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Abstract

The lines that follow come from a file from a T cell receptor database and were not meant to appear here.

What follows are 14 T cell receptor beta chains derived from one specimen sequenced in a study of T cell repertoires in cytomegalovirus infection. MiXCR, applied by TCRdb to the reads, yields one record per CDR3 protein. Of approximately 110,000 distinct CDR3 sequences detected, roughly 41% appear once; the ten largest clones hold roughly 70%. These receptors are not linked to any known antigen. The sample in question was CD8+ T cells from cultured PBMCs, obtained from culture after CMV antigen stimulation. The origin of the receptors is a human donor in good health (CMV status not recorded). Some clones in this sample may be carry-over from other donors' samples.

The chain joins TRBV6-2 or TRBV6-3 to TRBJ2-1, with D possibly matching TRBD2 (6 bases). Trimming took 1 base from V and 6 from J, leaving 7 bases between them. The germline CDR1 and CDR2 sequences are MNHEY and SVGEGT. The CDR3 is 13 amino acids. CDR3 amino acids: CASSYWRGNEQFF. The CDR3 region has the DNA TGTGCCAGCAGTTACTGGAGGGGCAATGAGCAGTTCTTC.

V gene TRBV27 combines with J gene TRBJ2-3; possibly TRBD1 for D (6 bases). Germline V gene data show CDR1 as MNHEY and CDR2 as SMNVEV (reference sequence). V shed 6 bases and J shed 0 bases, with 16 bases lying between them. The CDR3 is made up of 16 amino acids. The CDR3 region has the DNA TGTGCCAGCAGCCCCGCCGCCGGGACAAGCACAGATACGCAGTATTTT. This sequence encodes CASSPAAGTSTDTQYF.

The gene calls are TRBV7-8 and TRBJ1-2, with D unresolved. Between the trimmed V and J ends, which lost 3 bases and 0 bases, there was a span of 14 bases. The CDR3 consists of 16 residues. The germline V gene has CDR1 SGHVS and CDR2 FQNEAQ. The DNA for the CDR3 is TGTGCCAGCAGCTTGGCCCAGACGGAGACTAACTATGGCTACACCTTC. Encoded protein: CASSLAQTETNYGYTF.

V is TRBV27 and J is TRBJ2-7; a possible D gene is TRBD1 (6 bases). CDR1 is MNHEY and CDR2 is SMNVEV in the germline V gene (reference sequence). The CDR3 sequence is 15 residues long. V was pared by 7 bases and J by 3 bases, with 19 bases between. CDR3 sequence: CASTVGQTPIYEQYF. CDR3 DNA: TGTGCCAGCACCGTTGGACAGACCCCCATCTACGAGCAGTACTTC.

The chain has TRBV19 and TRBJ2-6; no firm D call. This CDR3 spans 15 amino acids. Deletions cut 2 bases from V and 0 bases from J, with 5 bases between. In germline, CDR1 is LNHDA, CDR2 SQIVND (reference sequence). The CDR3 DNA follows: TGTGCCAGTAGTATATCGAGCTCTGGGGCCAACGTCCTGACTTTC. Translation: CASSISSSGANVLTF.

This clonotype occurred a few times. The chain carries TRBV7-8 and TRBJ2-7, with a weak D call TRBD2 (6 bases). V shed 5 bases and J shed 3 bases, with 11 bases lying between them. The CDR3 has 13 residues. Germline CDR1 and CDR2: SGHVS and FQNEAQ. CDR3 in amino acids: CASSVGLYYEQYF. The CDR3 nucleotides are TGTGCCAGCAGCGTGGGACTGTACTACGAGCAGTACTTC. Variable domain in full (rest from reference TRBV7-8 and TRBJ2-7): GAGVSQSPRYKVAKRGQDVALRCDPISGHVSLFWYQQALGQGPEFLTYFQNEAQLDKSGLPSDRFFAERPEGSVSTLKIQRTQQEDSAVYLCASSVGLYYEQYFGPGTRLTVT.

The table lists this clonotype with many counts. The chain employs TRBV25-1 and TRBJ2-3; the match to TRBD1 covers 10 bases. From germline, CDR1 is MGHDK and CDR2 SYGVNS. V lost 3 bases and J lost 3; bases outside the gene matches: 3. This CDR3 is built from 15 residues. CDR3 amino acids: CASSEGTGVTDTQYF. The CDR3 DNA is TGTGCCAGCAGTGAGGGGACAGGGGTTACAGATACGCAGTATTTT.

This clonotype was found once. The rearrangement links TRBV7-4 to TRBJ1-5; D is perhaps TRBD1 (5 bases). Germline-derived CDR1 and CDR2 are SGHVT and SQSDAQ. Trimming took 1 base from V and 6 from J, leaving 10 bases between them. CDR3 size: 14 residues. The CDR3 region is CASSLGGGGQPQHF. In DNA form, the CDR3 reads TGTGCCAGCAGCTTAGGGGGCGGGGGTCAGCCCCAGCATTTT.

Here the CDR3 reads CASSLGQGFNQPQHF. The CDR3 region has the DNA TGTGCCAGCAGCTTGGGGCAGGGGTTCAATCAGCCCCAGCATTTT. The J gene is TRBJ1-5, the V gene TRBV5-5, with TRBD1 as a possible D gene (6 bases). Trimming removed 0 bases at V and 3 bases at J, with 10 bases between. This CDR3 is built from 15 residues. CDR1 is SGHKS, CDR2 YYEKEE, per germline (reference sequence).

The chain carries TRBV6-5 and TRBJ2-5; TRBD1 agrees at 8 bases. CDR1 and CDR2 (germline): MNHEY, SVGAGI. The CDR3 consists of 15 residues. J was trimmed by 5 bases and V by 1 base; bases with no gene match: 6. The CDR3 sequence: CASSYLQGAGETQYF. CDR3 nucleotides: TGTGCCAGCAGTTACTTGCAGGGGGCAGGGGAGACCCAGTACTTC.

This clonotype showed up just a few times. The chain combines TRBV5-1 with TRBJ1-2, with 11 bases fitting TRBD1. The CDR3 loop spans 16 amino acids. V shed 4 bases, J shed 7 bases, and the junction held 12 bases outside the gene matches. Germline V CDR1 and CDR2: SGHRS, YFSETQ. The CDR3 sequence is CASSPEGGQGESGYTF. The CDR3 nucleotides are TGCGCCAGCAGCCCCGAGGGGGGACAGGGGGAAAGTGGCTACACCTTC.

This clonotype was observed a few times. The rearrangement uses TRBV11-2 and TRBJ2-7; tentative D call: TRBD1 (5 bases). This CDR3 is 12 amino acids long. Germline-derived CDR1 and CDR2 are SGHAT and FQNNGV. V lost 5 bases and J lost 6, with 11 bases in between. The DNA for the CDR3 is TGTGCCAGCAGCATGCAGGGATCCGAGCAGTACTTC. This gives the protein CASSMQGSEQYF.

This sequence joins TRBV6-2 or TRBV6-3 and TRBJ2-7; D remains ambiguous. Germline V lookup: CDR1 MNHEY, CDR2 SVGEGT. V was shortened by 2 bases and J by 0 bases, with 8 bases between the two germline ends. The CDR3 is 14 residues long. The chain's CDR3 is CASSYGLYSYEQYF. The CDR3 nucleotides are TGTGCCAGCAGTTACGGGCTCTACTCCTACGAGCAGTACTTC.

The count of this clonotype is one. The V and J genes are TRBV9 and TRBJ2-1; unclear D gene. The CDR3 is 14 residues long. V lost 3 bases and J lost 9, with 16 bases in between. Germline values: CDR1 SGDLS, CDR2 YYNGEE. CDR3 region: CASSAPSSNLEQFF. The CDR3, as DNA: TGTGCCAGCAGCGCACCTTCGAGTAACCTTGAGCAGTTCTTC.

The concept of partner compatibility in monogamous animals implies that individuals may reproduce better when paired to a partner with similar traits than to a higher quality, but dissimilar individual. We investigated whether partner similarities in traits that are linked in a behavioural syndrome influence reproductive performance in a wild population of Steller’s jays. In some years, pairs more similar in explorative tendencies and in willingness to take risks initiated nests earlier and were more likely to fledge offspring than dissimilar pairs. Benefits of behavioural similarity differed among breeding seasons, being most pronounced in a year with late breeding onset after a severe winter. Pairing patterns for behavioural traits also varied among years and traits, and assortative pairing of behaviourally similar partners was not only common overall, but was also correlated across the three explorative and risk-taking tendencies. Pair members with behavioural similarities may yield more compatible and complementary partnerships. Our results indicate that compatibility across a suite of behavioural traits (i.e. a behavioural syndrome) may be beneficial for assortative pairs and support the hypothesis that the combination of traits in behavioural syndromes in itself might be a target for selection.